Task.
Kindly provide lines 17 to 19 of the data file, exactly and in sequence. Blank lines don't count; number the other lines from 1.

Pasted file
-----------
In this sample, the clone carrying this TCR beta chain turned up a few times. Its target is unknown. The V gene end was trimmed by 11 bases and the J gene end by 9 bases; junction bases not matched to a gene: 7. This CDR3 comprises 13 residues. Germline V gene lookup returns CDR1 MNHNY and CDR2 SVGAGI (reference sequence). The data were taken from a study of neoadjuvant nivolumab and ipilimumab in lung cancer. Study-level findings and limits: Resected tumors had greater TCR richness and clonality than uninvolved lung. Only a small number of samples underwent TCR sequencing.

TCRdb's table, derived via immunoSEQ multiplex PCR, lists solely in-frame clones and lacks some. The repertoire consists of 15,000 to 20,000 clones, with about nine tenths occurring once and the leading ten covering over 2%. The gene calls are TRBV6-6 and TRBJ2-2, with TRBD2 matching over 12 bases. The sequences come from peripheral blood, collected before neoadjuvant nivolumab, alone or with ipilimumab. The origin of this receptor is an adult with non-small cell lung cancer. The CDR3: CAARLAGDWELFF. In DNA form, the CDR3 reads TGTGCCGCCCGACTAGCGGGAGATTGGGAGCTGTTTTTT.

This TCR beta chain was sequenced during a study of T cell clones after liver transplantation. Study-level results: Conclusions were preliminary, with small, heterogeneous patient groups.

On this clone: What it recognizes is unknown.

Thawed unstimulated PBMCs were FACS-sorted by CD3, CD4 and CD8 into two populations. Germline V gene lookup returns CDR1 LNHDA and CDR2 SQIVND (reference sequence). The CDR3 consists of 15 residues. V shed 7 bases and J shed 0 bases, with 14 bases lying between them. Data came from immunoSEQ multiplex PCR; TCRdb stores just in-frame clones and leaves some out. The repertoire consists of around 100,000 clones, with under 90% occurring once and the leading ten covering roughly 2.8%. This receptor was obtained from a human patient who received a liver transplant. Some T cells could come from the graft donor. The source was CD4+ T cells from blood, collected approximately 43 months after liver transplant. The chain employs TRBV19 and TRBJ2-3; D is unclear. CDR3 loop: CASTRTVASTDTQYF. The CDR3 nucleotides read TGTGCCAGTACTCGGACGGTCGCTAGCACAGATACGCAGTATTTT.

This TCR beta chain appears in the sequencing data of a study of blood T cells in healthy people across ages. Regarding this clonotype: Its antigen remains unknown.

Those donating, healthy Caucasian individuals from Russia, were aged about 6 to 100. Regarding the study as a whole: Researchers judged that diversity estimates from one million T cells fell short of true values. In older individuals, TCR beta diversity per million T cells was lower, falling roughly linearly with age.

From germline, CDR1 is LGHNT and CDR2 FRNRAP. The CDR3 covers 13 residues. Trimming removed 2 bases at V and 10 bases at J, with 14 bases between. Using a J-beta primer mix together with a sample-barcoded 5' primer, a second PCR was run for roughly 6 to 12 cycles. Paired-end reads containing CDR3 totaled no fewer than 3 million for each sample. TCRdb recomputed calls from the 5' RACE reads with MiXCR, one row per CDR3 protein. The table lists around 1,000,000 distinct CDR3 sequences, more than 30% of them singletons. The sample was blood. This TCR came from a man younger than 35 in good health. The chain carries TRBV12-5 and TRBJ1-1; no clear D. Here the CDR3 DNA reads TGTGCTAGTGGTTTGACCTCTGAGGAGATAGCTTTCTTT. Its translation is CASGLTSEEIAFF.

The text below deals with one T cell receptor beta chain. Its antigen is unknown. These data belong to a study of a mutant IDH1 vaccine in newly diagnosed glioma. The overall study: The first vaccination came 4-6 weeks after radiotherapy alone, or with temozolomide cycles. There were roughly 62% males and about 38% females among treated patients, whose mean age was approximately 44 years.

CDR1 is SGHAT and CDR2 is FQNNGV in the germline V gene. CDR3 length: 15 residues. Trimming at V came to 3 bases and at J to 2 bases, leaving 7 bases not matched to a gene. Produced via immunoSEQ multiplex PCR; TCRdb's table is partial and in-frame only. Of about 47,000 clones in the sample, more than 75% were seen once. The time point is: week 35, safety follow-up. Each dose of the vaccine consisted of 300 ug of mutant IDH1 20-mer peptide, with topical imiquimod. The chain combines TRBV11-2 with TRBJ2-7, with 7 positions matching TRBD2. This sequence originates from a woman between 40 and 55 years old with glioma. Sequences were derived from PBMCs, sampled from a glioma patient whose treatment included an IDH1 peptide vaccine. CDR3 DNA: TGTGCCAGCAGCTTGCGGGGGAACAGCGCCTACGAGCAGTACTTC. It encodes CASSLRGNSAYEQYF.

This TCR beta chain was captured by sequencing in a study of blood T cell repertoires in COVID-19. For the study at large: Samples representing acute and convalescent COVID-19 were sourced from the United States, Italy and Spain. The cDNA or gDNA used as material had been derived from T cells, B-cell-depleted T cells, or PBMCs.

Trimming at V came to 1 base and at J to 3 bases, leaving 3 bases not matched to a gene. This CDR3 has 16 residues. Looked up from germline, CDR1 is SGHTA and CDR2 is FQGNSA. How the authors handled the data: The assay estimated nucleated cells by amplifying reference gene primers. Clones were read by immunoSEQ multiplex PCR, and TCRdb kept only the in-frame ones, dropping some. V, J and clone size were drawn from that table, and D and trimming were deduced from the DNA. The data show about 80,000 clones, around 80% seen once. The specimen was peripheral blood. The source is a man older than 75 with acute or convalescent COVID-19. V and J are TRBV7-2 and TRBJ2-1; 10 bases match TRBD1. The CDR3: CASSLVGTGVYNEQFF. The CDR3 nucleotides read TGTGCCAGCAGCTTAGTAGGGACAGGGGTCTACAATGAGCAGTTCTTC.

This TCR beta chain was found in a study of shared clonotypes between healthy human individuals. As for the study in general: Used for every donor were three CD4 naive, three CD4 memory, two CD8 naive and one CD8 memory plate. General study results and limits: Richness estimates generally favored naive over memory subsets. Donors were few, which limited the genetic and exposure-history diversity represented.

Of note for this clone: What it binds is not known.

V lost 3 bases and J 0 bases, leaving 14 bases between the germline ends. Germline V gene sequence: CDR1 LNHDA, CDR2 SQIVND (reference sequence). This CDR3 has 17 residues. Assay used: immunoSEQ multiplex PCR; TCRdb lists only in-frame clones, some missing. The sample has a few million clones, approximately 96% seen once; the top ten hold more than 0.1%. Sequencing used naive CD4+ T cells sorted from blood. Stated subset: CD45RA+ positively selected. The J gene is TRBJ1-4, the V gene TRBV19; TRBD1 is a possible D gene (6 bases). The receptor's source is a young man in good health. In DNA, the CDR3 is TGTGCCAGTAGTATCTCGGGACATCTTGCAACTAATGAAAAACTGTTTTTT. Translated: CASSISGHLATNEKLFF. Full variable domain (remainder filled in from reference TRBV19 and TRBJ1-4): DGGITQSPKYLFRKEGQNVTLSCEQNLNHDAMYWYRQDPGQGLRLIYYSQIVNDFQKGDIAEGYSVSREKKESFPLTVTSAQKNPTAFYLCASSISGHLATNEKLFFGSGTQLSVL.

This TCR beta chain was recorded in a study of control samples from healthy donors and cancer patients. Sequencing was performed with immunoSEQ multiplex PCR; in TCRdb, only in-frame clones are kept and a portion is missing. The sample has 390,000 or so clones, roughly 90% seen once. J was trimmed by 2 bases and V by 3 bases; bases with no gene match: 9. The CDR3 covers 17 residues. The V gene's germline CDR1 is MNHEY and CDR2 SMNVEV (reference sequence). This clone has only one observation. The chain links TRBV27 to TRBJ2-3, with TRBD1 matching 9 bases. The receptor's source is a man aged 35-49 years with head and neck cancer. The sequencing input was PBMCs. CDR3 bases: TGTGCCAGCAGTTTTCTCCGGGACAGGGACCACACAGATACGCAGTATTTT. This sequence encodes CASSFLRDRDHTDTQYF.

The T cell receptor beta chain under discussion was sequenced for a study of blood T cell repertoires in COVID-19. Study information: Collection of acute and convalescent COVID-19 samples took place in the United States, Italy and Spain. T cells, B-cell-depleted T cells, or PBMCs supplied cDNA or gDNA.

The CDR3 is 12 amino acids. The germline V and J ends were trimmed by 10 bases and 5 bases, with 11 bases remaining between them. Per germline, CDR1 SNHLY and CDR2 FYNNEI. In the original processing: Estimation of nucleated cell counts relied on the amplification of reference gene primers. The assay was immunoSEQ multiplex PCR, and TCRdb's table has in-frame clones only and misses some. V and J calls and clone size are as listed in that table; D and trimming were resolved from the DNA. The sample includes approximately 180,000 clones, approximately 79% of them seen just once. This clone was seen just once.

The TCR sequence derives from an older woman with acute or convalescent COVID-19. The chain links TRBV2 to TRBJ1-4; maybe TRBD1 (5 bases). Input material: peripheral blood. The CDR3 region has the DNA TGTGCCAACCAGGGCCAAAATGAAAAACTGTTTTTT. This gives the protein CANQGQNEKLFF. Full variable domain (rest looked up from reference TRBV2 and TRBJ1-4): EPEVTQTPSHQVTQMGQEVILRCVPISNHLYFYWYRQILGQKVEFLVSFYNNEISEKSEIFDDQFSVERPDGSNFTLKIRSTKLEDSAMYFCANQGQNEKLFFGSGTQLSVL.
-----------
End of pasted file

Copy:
The T cell receptor beta chain under discussion was sequenced for a study of blood T cell repertoires in COVID-19. Study information: Collection of acute and convalescent COVID-19 samples took place in the United States, Italy and Spain. T cells, B-cell-depleted T cells, or PBMCs supplied cDNA or gDNA.

The CDR3 is 12 amino acids. The germline V and J ends were trimmed by 10 bases and 5 bases, with 11 bases remaining between them. Per germline, CDR1 SNHLY and CDR2 FYNNEI. In the original processing: Estimation of nucleated cell counts relied on the amplification of reference gene primers. The assay was immunoSEQ multiplex PCR, and TCRdb's table has in-frame clones only and misses some. V and J calls and clone size are as listed in that table; D and trimming were resolved from the DNA. The sample includes approximately 180,000 clones, approximately 79% of them seen just once. This clone was seen just once.

The TCR sequence derives from an older woman with acute or convalescent COVID-19. The chain links TRBV2 to TRBJ1-4; maybe TRBD1 (5 bases). Input material: peripheral blood. The CDR3 region has the DNA TGTGCCAACCAGGGCCAAAATGAAAAACTGTTTTTT. This gives the protein CANQGQNEKLFF. Full variable domain (rest looked up from reference TRBV2 and TRBJ1-4): EPEVTQTPSHQVTQMGQEVILRCVPISNHLYFYWYRQILGQKVEFLVSFYNNEISEKSEIFDDQFSVERPDGSNFTLKIRSTKLEDSAMYFCANQGQNEKLFFGSGTQLSVL.